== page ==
Singer Jason Isbell returns to Alabama roots with ‘ShoalsFest’
By BERNIE DELINSKI, TimesDaily
FLORENCE, Ala. (AP) — Jason Isbell recalls his teenage years standing on stage at the Spirit of Freedom Festival in McFarland Park.
Even back then, Isbell dreamed big. Today, the Greenhill native is a multi-hit, four-time Grammy-winning singer-songwriter who performs around the world with his 400 Unit Band.
Yet he never forgot his roots, and the very stage in McFarland Park on the banks of the Tennessee River, where he performed for the Spirit of Freedom festivals, has become the venue for the annual ShoalsFest, which runs from 1 to October 2. year.
“This place on the river is so beautiful,” Isbell said at a press conference Wednesday.
The annual festival he helped create in 2019 has grown over the years, but remains a gift from Isbell to audiences and budding musicians.
“I wanted to do it in a place where I wasn’t just trying to do it for myself,” Isbell said. “I wanted to do something that people could go and see and inspire them.
“When I played the Spirit of Freedom, it was the biggest crowd I’ve played before in my life. I’m happy to have this in the same place and in the same place. There are so many memories there down, and it means so much to me to be able to go back and do this.
It’s also a dream come true for Isbell to have an event like this in the shoals, so local residents can attend without long trips.
“I always dreamed of a big scene of local musicians and international musicians where I wouldn’t have to drive for long,” he said.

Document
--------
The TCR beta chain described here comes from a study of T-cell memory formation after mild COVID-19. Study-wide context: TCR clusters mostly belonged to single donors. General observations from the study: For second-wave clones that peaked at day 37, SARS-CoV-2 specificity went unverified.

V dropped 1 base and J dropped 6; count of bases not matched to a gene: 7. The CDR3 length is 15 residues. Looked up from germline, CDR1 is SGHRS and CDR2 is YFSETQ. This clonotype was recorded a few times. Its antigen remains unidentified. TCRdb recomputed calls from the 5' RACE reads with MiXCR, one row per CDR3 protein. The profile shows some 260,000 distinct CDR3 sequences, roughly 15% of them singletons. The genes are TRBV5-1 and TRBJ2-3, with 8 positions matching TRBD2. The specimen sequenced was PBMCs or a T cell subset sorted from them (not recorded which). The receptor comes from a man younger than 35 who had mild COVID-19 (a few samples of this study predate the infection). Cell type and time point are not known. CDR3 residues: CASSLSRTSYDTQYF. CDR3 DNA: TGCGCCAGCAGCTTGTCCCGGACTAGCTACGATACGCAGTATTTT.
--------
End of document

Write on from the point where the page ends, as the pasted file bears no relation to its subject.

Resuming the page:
The festival features a mix of local, national and international names including Nathaniel Rateliff and the Night Sweats, Drivin N Cryin, Christone “Kingfish” Ingram, Amanda Shires, Brittney Spencer, John Moreland, John Paul White, Chris Tompkins, Gary Nichols, Billy Allen and the Pollies, the Wanda Band and Steve Trash.
The Shoals have a remarkable musical heritage, and Isbell said many musicians playing at the festival reflect this in their music. They also often pay homage to the region.
“We’ve all written a lot of songs about this area,” he said. “There are references in those things that we experienced together growing up here.”
Isbell said the Shoals’ musical gift is a natural part of the region.
“I would say there’s a level of quality in the music that comes out of here that I think is on average higher than in a lot of other studio towns, and I think part of that reason is that we do things in a patient way, and we also have a family tradition of music here,” he said. “I learned to play from my uncles and grandparents before I met the one of the local musicians.
“There’s also this connection to the music here in the Shoals area, in particular, and a lot of similar small towns. I think the connection is more than, ‘It’s my job.’ I think the connection is, “That’s how I express myself. This is what will give me a certain individuality and a certain personality.
Isbell said musicians at the festival and the Shoals in general are the type to believe in creating their own sounds. This has always been the case in Shoals music.
“A lot of people who make these songs and make these records actually care about the quality of what they’re doing and aren’t just looking to follow a trend,” he said. “They were trying to express themselves in a way that would keep them close to their family.”
As for ShoalsFest, Isbell hopes it will help continue the wave of a new generation of successful Shoals musicians. He said he has received the gift of mentorship from former musicians and hopes to continue to do the same for future generations.
“The gift is a circle,” Isbell said. “In the beginning, you have the gift of music or some kind of creative pursuit, and the people around you give you their time and attention, and then you give it to everyone as a gift.
“But eventually you realize it’s a big thing, a big process and it just moves through you at the younger ages. It’s the gift, really. That’s what serves you the most is to pass it on to someone else and then hear it through them.
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